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Category Archives: Public Policy

Equalising consumption => lowering vulnerability

A comment on a previous post expresses a common set of views among conservatives: Darwin has the final word on sillyness. If same sex marriage was a useful thing in society, then the vast range of human societies would show us a successful society with same sex marriage as normal. This confuses natural selection with social selection, […]

Modernity struggles: how priests and clerics are unreliable moral guides

Priests and clerics tend to be unreliable moral guides, because their interests are served by complexity and differentiation. Which is not to deny that, for example, Christianity has been a major factor in the distinctive achievement of Western civilisation. The ambivalent civilisation The late Kenneth Minogue argued that (via) the Enlightenment saw a shift among Western intellectuals from belief that […]

Regime matters

A recurring error in Western analysis is to not take ideology (particularly religious ideology) or regime structure seriously in analysing the behaviour of other states. Historian A J P Taylor’s famous statement that: In international affairs, there was nothing wrong with Hitler except that he was German. is a manifestation of this. But so is the […]

The evolution of social bargains — operative not normative

I was reading Yoram Barzel‘s property rights analysis (pdf) of the rise of Parliamentary government in England, when the full force of his critique of normative concepts of the rise of parliamentarianism and representative government hit me. That Iraq is busily messily falling apart, following on from–and partly a consequence of–Syria doing so, with the advance of the Islamic State of […]

Memories of Ray Evans (1935-2014)

I was greatly saddened to learn, via email, of the death of Ray Evans.  I first met Ray sometime in the 1980s, when he was an indefatigable fighter for labour market reform. The attempt by the new Hawke Government, via the Hancock Report, to expand even further the legal privileges of the union movement inspired him to co-found the H […]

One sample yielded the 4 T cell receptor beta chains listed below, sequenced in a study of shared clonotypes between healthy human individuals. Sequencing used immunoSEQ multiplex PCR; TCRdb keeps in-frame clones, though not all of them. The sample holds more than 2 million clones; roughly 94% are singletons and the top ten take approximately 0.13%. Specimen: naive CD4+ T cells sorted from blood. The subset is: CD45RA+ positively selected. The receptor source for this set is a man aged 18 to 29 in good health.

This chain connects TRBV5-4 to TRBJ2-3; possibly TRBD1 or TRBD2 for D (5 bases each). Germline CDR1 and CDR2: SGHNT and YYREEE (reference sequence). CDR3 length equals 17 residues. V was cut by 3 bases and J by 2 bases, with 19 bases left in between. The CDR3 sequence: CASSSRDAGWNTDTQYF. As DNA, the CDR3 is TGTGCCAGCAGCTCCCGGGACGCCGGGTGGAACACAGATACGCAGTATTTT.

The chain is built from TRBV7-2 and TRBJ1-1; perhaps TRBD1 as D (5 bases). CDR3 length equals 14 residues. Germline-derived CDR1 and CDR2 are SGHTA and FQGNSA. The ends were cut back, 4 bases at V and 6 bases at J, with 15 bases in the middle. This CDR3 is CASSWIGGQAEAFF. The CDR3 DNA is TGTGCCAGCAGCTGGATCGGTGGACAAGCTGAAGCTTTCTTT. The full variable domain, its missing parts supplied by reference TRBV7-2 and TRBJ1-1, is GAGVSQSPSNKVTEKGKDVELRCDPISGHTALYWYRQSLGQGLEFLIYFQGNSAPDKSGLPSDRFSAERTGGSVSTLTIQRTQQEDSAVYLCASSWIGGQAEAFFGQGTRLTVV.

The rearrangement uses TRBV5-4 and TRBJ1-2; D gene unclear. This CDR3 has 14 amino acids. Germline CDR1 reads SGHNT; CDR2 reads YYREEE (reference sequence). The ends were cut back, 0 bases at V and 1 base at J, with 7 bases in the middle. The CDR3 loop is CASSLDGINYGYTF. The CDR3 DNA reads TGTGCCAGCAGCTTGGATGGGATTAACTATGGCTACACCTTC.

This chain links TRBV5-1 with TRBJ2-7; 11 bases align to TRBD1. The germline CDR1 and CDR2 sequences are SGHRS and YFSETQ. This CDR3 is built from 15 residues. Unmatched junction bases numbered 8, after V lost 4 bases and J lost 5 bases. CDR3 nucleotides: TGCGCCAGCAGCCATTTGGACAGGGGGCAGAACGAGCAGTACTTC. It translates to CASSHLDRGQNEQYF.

Why monetarist victory is necessary: so central banks cannot hide

A guest post at Marcus Nunes’s blog Historinhas (sans graphs). In the debate about how to think about the Great Inflation of the 1970s, Milton Friedman‘s policy advice–constant growth in a targeted monetary aggregate–turned out to be misplaced. Indeed, the failure of the Thatcher Government‘s monetary aggregate targeting led to the popularisation of Goodhart’s Law: Any observed statistical regularity will tend to collapse […]

Hard money is not the same as sound money

A post by Jonathan Finegold on sound money pointed me towards how to express an important distinction–that hard money is not the same as sound money. JF defines sound money thusly: a monetary system that best promotes coordination between market agents. Unsurprisingly, a somewhat “Austrian” definition, but clear enough. I would go with the money that maximises its transaction […]

Too big not to fail: the rise and fall of Fannie Mae

The debate over the role (if any) of the Community Reinvestment Act (CRA) in the sub-prime crisis, and thus the Global Financial Crisis (GFC), often seems to be a stand-in for other issues. In particular, to what extent was either financial meltdown the consequences of government regulation (or the lack thereof). The answer to the former question is: almost entirely, […]

The ECB’s dismal performance and the European elections

These two graphs, taken from here, express vividly how much worse the performance of the European Central Bank (ECB) has been compared to the US Federal Reserve (the Fed). Between the two of them, they caused the Great Recession, but the Fed has done much better since. The ECB’s dismal performance also helps explain the recent […]

Small-yet-broad is beautiful (or why it is good to have been British)

The central purpose of Calomiris & Haber’s Fragile by Design: the Political Origins of Banking Crises is to explain to Americans why their banking system does not perform as well as other countries–particularly compared to that of their neighbour, Canada. In chapter 14, the authors put the matter quite starkly: … if a highly stable banking system […]